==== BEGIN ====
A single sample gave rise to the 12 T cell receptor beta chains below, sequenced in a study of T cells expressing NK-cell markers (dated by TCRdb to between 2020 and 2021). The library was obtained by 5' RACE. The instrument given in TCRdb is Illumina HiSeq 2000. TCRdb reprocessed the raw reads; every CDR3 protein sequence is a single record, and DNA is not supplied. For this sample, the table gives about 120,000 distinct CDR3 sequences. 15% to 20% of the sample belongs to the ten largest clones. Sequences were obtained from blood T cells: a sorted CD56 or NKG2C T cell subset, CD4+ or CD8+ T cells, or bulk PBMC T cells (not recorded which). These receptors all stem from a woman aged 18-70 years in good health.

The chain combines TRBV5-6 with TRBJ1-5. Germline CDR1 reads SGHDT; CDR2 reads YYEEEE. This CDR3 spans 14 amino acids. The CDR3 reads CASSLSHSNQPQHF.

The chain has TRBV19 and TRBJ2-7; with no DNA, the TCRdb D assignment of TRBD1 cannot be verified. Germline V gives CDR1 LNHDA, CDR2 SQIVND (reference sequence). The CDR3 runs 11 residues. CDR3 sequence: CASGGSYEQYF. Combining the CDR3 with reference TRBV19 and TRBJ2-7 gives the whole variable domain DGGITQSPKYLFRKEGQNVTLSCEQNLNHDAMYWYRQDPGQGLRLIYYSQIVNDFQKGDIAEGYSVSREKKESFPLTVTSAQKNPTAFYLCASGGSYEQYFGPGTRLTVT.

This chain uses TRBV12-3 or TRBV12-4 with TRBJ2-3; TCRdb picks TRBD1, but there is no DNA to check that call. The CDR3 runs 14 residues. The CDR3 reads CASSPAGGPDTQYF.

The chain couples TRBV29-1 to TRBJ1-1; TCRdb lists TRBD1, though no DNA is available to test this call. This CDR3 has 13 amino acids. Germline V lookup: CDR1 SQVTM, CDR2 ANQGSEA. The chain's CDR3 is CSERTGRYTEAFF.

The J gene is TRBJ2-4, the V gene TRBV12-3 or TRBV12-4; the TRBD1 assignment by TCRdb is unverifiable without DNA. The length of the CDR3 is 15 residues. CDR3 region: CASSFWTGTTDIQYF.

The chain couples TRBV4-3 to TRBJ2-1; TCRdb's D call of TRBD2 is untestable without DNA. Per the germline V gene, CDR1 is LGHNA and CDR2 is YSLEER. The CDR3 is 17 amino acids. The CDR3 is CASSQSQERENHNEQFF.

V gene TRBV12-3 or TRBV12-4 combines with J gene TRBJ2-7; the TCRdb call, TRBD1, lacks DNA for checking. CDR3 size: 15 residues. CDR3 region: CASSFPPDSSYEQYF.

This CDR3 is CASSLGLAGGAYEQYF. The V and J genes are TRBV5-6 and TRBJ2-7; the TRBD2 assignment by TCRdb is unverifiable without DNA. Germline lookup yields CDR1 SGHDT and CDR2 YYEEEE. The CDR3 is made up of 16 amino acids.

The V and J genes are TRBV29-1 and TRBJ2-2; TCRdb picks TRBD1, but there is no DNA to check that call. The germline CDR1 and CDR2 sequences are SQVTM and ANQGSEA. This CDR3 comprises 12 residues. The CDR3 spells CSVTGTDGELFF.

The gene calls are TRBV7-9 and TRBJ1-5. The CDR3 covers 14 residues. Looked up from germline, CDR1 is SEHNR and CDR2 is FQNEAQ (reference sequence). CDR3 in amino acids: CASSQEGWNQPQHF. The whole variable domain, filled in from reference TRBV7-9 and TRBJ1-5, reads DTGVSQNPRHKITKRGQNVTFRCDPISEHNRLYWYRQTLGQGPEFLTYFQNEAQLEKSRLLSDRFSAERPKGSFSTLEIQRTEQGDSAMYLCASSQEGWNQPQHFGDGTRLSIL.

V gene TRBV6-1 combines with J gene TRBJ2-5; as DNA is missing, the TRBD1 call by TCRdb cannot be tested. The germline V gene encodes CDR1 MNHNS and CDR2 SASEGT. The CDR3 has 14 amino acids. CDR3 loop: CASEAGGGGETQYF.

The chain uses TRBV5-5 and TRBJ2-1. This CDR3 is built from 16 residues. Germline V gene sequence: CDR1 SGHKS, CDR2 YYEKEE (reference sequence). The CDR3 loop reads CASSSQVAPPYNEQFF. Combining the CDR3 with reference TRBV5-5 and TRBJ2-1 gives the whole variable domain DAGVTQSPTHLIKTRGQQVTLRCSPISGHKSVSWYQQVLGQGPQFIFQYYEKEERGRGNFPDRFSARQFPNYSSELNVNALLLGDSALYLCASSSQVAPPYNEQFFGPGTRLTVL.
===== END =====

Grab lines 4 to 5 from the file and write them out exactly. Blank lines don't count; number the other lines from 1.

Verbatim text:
This chain uses TRBV12-3 or TRBV12-4 with TRBJ2-3; TCRdb picks TRBD1, but there is no DNA to check that call. The CDR3 runs 14 residues. The CDR3 reads CASSPAGGPDTQYF.

The chain couples TRBV29-1 to TRBJ1-1; TCRdb lists TRBD1, though no DNA is available to test this call. This CDR3 has 13 amino acids. Germline V lookup: CDR1 SQVTM, CDR2 ANQGSEA. The chain's CDR3 is CSERTGRYTEAFF.